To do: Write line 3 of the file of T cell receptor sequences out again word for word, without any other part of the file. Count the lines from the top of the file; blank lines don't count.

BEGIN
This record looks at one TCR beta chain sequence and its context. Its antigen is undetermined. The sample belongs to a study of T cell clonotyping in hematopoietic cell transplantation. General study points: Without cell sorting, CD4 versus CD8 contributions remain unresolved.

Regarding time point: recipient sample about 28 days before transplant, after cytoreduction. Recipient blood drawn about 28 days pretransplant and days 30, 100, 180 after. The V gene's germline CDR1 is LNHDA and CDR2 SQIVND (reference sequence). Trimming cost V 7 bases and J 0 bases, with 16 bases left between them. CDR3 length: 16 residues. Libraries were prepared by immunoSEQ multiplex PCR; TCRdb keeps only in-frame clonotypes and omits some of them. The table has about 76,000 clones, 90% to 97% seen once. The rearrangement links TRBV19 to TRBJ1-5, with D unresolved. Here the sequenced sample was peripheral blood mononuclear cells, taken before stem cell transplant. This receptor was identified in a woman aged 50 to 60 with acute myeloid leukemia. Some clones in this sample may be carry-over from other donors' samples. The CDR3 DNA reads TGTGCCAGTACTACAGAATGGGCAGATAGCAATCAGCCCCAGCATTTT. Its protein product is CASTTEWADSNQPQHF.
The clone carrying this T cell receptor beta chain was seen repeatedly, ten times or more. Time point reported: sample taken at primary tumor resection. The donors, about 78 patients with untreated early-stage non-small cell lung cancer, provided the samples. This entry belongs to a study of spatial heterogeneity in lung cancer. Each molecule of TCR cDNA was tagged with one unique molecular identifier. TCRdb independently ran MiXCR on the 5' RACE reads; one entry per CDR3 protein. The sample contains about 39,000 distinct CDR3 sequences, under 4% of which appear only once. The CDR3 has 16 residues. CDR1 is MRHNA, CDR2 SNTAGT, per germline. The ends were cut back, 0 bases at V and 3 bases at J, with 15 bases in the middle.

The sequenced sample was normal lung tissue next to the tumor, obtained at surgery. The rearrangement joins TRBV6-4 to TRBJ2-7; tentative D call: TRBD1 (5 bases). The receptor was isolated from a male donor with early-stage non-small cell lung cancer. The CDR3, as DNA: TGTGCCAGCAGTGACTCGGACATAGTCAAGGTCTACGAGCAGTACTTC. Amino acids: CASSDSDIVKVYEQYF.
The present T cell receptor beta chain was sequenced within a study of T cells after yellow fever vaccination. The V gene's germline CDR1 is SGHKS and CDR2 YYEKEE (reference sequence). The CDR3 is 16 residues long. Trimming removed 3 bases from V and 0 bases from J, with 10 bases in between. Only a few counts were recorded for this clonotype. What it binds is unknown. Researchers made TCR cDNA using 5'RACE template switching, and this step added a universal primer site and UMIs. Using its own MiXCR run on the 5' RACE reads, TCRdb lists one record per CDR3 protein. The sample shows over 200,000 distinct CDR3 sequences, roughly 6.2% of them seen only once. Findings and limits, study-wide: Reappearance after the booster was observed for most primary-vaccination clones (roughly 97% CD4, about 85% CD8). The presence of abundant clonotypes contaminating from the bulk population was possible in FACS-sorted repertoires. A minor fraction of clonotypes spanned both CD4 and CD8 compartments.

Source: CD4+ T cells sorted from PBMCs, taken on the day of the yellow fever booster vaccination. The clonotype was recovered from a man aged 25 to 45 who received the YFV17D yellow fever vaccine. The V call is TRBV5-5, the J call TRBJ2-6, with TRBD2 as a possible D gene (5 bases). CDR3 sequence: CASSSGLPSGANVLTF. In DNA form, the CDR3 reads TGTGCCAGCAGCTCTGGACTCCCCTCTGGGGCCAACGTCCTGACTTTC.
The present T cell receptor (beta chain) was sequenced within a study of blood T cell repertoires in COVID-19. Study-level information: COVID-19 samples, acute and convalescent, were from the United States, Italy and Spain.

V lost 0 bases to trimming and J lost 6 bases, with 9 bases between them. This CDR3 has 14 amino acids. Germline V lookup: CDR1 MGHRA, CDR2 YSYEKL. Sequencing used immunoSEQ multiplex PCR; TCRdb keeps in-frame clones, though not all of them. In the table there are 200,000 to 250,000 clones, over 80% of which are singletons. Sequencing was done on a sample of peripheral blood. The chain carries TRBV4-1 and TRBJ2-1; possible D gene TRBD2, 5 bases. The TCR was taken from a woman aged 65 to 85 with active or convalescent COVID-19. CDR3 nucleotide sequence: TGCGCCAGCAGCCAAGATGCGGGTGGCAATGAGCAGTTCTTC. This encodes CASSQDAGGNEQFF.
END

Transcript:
The clone carrying this T cell receptor beta chain was seen repeatedly, ten times or more. Time point reported: sample taken at primary tumor resection. The donors, about 78 patients with untreated early-stage non-small cell lung cancer, provided the samples. This entry belongs to a study of spatial heterogeneity in lung cancer. Each molecule of TCR cDNA was tagged with one unique molecular identifier. TCRdb independently ran MiXCR on the 5' RACE reads; one entry per CDR3 protein. The sample contains about 39,000 distinct CDR3 sequences, under 4% of which appear only once. The CDR3 has 16 residues. CDR1 is MRHNA, CDR2 SNTAGT, per germline. The ends were cut back, 0 bases at V and 3 bases at J, with 15 bases in the middle.